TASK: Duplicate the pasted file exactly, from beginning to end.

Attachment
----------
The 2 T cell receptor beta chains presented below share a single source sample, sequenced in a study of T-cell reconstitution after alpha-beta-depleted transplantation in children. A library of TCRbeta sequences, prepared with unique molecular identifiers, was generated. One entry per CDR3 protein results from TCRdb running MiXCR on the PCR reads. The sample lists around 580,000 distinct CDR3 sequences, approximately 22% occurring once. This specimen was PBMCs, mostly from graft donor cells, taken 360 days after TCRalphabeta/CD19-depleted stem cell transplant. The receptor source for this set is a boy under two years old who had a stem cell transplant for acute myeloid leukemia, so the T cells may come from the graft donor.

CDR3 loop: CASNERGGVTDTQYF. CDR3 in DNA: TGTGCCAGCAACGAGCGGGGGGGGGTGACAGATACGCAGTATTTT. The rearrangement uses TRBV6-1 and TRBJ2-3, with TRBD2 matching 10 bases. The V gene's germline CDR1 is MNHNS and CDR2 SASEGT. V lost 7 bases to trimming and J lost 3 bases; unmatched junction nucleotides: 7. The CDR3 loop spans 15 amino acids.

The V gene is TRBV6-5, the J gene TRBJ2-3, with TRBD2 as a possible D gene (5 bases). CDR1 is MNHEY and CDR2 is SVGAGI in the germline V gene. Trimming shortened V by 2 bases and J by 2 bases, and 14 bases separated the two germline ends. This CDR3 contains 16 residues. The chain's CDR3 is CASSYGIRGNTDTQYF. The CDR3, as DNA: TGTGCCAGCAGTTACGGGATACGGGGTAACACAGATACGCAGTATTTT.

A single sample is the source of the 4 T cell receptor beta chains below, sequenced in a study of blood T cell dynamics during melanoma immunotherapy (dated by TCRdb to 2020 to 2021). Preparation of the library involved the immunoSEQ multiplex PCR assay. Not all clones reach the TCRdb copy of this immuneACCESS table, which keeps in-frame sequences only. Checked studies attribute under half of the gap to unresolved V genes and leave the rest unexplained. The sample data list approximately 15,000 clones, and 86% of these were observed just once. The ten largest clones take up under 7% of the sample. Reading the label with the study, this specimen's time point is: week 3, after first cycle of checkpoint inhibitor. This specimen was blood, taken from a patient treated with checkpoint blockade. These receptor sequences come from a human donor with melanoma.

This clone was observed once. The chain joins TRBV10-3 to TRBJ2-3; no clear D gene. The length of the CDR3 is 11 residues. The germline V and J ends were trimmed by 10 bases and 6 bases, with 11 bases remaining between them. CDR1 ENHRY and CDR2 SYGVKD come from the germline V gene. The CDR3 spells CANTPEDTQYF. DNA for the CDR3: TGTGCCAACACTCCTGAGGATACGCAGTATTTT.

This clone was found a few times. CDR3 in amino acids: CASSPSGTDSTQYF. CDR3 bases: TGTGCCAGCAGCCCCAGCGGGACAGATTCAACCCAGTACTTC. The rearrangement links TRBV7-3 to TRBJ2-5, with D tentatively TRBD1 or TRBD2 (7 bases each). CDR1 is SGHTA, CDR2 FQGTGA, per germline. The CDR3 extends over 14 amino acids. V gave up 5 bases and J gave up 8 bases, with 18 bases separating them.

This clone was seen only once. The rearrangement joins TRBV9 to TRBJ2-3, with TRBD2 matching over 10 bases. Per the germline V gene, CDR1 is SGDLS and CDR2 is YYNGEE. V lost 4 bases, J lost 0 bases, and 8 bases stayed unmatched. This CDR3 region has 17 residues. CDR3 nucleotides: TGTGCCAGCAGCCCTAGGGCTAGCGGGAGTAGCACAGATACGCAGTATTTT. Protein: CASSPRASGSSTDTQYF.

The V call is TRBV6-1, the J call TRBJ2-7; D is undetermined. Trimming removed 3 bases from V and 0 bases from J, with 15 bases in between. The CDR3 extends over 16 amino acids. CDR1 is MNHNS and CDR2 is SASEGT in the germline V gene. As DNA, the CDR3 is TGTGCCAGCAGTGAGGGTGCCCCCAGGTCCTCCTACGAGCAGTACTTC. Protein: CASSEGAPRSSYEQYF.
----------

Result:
The 2 T cell receptor beta chains presented below share a single source sample, sequenced in a study of T-cell reconstitution after alpha-beta-depleted transplantation in children. A library of TCRbeta sequences, prepared with unique molecular identifiers, was generated. One entry per CDR3 protein results from TCRdb running MiXCR on the PCR reads. The sample lists around 580,000 distinct CDR3 sequences, approximately 22% occurring once. This specimen was PBMCs, mostly from graft donor cells, taken 360 days after TCRalphabeta/CD19-depleted stem cell transplant. The receptor source for this set is a boy under two years old who had a stem cell transplant for acute myeloid leukemia, so the T cells may come from the graft donor.

CDR3 loop: CASNERGGVTDTQYF. CDR3 in DNA: TGTGCCAGCAACGAGCGGGGGGGGGTGACAGATACGCAGTATTTT. The rearrangement uses TRBV6-1 and TRBJ2-3, with TRBD2 matching 10 bases. The V gene's germline CDR1 is MNHNS and CDR2 SASEGT. V lost 7 bases to trimming and J lost 3 bases; unmatched junction nucleotides: 7. The CDR3 loop spans 15 amino acids.

The V gene is TRBV6-5, the J gene TRBJ2-3, with TRBD2 as a possible D gene (5 bases). CDR1 is MNHEY and CDR2 is SVGAGI in the germline V gene. Trimming shortened V by 2 bases and J by 2 bases, and 14 bases separated the two germline ends. This CDR3 contains 16 residues. The chain's CDR3 is CASSYGIRGNTDTQYF. The CDR3, as DNA: TGTGCCAGCAGTTACGGGATACGGGGTAACACAGATACGCAGTATTTT.

A single sample is the source of the 4 T cell receptor beta chains below, sequenced in a study of blood T cell dynamics during melanoma immunotherapy (dated by TCRdb to 2020 to 2021). Preparation of the library involved the immunoSEQ multiplex PCR assay. Not all clones reach the TCRdb copy of this immuneACCESS table, which keeps in-frame sequences only. Checked studies attribute under half of the gap to unresolved V genes and leave the rest unexplained. The sample data list approximately 15,000 clones, and 86% of these were observed just once. The ten largest clones take up under 7% of the sample. Reading the label with the study, this specimen's time point is: week 3, after first cycle of checkpoint inhibitor. This specimen was blood, taken from a patient treated with checkpoint blockade. These receptor sequences come from a human donor with melanoma.

This clone was observed once. The chain joins TRBV10-3 to TRBJ2-3; no clear D gene. The length of the CDR3 is 11 residues. The germline V and J ends were trimmed by 10 bases and 6 bases, with 11 bases remaining between them. CDR1 ENHRY and CDR2 SYGVKD come from the germline V gene. The CDR3 spells CANTPEDTQYF. DNA for the CDR3: TGTGCCAACACTCCTGAGGATACGCAGTATTTT.

This clone was found a few times. CDR3 in amino acids: CASSPSGTDSTQYF. CDR3 bases: TGTGCCAGCAGCCCCAGCGGGACAGATTCAACCCAGTACTTC. The rearrangement links TRBV7-3 to TRBJ2-5, with D tentatively TRBD1 or TRBD2 (7 bases each). CDR1 is SGHTA, CDR2 FQGTGA, per germline. The CDR3 extends over 14 amino acids. V gave up 5 bases and J gave up 8 bases, with 18 bases separating them.

This clone was seen only once. The rearrangement joins TRBV9 to TRBJ2-3, with TRBD2 matching over 10 bases. Per the germline V gene, CDR1 is SGDLS and CDR2 is YYNGEE. V lost 4 bases, J lost 0 bases, and 8 bases stayed unmatched. This CDR3 region has 17 residues. CDR3 nucleotides: TGTGCCAGCAGCCCTAGGGCTAGCGGGAGTAGCACAGATACGCAGTATTTT. Protein: CASSPRASGSSTDTQYF.

The V call is TRBV6-1, the J call TRBJ2-7; D is undetermined. Trimming removed 3 bases from V and 0 bases from J, with 15 bases in between. The CDR3 extends over 16 amino acids. CDR1 is MNHNS and CDR2 is SASEGT in the germline V gene. As DNA, the CDR3 is TGTGCCAGCAGTGAGGGTGCCCCCAGGTCCTCCTACGAGCAGTACTTC. Protein: CASSEGAPRSSYEQYF.